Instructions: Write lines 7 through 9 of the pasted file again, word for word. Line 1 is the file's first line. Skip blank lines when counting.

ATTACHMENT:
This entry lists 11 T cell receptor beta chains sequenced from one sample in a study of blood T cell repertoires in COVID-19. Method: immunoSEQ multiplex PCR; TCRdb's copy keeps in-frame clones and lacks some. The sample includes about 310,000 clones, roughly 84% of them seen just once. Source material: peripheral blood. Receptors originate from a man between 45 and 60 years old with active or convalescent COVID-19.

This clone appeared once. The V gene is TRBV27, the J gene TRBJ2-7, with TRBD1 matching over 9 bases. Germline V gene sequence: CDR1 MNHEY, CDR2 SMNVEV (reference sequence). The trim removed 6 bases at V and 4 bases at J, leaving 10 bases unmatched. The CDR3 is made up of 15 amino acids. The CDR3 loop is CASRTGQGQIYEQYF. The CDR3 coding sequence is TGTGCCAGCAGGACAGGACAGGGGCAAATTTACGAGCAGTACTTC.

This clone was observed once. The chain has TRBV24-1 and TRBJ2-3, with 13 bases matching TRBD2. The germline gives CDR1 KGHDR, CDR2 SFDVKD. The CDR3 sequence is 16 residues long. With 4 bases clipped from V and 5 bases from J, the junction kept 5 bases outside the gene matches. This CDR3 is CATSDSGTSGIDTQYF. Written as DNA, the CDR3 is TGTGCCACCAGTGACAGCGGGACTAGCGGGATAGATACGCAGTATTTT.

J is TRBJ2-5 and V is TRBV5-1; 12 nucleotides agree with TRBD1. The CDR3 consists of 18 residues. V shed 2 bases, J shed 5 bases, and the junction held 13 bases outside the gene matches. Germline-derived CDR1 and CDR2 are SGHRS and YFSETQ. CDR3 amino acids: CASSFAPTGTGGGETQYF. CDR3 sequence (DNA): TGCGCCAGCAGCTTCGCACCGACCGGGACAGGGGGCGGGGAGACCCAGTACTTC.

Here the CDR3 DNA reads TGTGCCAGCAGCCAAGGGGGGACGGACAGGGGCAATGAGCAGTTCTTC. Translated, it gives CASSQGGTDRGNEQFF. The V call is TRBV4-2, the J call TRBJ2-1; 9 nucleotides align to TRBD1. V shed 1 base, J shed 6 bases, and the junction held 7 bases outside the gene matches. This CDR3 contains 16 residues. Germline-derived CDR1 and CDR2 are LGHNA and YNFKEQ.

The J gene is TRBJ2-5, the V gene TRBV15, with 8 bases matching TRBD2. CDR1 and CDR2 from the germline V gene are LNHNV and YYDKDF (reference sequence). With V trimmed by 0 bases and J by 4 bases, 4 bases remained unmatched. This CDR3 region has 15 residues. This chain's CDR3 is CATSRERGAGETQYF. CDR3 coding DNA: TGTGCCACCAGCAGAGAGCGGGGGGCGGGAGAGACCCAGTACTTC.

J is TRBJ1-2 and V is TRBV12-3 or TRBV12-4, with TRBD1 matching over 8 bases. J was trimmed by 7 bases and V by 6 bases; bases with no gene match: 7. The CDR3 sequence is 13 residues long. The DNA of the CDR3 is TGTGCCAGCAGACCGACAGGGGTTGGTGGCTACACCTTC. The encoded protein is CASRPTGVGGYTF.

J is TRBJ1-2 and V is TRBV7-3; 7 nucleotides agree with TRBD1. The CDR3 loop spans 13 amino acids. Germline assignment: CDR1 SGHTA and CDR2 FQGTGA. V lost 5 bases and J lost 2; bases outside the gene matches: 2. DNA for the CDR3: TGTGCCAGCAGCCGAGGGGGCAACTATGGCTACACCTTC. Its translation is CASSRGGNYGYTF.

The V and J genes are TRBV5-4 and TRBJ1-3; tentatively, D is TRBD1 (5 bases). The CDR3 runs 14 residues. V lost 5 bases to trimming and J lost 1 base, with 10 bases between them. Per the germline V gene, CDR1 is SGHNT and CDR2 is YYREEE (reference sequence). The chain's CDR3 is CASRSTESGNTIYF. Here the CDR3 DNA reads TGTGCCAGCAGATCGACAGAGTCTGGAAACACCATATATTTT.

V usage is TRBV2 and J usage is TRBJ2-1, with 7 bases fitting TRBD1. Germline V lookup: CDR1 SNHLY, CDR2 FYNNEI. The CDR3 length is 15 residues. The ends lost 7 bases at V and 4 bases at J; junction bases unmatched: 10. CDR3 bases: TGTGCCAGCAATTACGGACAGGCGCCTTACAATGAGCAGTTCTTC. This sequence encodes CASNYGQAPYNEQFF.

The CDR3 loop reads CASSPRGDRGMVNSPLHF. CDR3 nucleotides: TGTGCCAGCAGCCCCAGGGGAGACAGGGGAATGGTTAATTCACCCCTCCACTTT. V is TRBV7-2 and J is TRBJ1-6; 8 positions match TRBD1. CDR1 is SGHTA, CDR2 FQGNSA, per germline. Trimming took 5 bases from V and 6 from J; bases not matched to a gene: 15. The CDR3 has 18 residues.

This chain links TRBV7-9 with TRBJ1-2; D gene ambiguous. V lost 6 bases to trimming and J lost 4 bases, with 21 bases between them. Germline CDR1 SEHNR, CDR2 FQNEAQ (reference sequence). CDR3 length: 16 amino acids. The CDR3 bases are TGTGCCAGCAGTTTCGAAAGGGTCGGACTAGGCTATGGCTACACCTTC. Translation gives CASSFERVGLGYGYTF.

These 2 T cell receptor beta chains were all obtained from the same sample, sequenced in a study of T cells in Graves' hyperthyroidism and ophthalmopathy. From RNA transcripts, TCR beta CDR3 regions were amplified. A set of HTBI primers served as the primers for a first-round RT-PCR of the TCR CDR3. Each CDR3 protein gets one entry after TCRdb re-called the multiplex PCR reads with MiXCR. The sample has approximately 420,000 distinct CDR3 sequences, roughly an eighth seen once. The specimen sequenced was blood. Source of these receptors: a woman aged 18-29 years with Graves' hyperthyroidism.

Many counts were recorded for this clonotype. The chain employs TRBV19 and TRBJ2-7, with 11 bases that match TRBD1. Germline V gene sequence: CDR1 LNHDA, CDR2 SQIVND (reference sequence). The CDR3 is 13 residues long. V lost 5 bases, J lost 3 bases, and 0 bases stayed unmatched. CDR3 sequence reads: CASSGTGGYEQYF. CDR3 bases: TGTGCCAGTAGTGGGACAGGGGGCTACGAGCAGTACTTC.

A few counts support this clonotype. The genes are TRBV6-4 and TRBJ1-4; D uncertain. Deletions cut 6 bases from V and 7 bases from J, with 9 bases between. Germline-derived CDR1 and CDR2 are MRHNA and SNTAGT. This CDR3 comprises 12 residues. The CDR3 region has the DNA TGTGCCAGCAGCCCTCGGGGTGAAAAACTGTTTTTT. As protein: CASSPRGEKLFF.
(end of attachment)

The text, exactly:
J is TRBJ1-2 and V is TRBV12-3 or TRBV12-4, with TRBD1 matching over 8 bases. J was trimmed by 7 bases and V by 6 bases; bases with no gene match: 7. The CDR3 sequence is 13 residues long. The DNA of the CDR3 is TGTGCCAGCAGACCGACAGGGGTTGGTGGCTACACCTTC. The encoded protein is CASRPTGVGGYTF.

J is TRBJ1-2 and V is TRBV7-3; 7 nucleotides agree with TRBD1. The CDR3 loop spans 13 amino acids. Germline assignment: CDR1 SGHTA and CDR2 FQGTGA. V lost 5 bases and J lost 2; bases outside the gene matches: 2. DNA for the CDR3: TGTGCCAGCAGCCGAGGGGGCAACTATGGCTACACCTTC. Its translation is CASSRGGNYGYTF.

The V and J genes are TRBV5-4 and TRBJ1-3; tentatively, D is TRBD1 (5 bases). The CDR3 runs 14 residues. V lost 5 bases to trimming and J lost 1 base, with 10 bases between them. Per the germline V gene, CDR1 is SGHNT and CDR2 is YYREEE (reference sequence). The chain's CDR3 is CASRSTESGNTIYF. Here the CDR3 DNA reads TGTGCCAGCAGATCGACAGAGTCTGGAAACACCATATATTTT.